Michael Jackson’s name is back in headlines thanks to HBO’s two-part documentary Leaving Neverland that chronicles the stories of two alleged sexual abuse survivors and the complicated feelings that surfaced after both men became fathers to their own boys.
Jackson and his finances, including his very public debt, continued to make headlines even after his death in 2009, including his former home, Neverland Ranch, and it’s tumultuous time spent on the real estate market.
The estate was put back on the market just days before the controversial documentary dropped. The 2,689-acre Santa Ynez, Calif. estate was once home to an amusement park and zoo, though both of those features have long since been removed. The current asking prices is $31 million, a hefty drop from its original listing price of $100 million when it first came to market in 2015. Neverland hit the market again in 2017 for a $67 million price tag but again remained unsold.
The estate, now known as the Sycamore Valley Ranch, is located about 40 miles outside Santa Barbara. The complex offers a 12,500-square-foot main house, three guest houses, and several other buildings. The house has six bedrooms, while the property surrounding it boasts a lighted tennis court, a train depot and railroad system, a movie theater, an arcade, and an entertainment pavilion.
Neverland was originally purchased in 1988 by Jackson; though sources vary on what the actual sale price was, it was likely bought for between $17 and $30 million. Upkeep at the compound cost Jackson between $5-10 million in maintenance fees every year. After the initial purchase, he spent $35 million remodeling the property into his own mini private theme park he deemed “NeverLand” after the fantasy island in the story of Peter Pan. Jackson needed large enough grounds for his monkeys, llamas, snakes, birds, and other animals, and the “theme park” turned out to be just the place.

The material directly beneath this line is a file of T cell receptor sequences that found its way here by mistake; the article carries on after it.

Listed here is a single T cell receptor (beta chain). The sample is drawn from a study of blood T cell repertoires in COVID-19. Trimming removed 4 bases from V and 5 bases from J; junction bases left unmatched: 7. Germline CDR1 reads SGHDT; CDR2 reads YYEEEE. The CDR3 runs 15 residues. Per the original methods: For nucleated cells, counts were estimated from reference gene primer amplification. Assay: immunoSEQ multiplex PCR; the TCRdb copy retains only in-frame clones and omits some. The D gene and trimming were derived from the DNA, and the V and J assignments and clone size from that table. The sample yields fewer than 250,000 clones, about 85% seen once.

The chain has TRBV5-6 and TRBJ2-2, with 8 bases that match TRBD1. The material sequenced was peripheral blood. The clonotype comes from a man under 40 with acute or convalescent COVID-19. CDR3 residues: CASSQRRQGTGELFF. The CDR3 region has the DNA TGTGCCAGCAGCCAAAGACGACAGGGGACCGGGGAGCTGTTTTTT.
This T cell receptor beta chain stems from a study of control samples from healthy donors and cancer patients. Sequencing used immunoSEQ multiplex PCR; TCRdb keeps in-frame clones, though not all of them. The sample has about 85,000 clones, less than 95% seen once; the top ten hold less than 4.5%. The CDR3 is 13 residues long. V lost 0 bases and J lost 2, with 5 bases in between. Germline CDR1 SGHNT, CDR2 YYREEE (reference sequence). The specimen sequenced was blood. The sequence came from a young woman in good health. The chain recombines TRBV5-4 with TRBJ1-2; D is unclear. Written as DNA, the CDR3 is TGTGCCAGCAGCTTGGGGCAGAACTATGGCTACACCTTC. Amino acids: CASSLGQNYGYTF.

The King of Pop used Neverland as collateral for a loan and defaulted. In 2008, just one year before his death, a foreclosure auction on the estate was canceled after an investment firm, Colony Capital LLC, purchased the loan. Thus, the home has been on and off the market and has yet to find its new owner.
In 2013, Jackson’s kids wanted to restore Neverland and use it as a safe haven for sick children. The kids, led by middle-child Paris, then 15, were determined to rebuild the compound to its former glory. Despite the fact that Jackson’s siblings and parents never visited Neverland after his death, his kids kept going back, holding out hope that they could transform it back to a place of beauty and wonder.
During that same year it was reported that Lady Gaga wanted to help Jackson’s kids financially with their restoration efforts, but ultimately, nothing ended up happening. In December of 2012, Gaga bought as many as 55 items at a sale of Michael Jackson memorabilia. “The 55 pieces I collected today will be archived and expertly cared for in the spirit and love of Michael Jackson, his bravery, and fans worldwide,” she tweeted at the time.
Neverland Ranch was the scene of an intense media circus and staged protests by Jackson supporters during the singer’s criminal trials for sexual abuse allegations. Jackson was acquitted of all charges.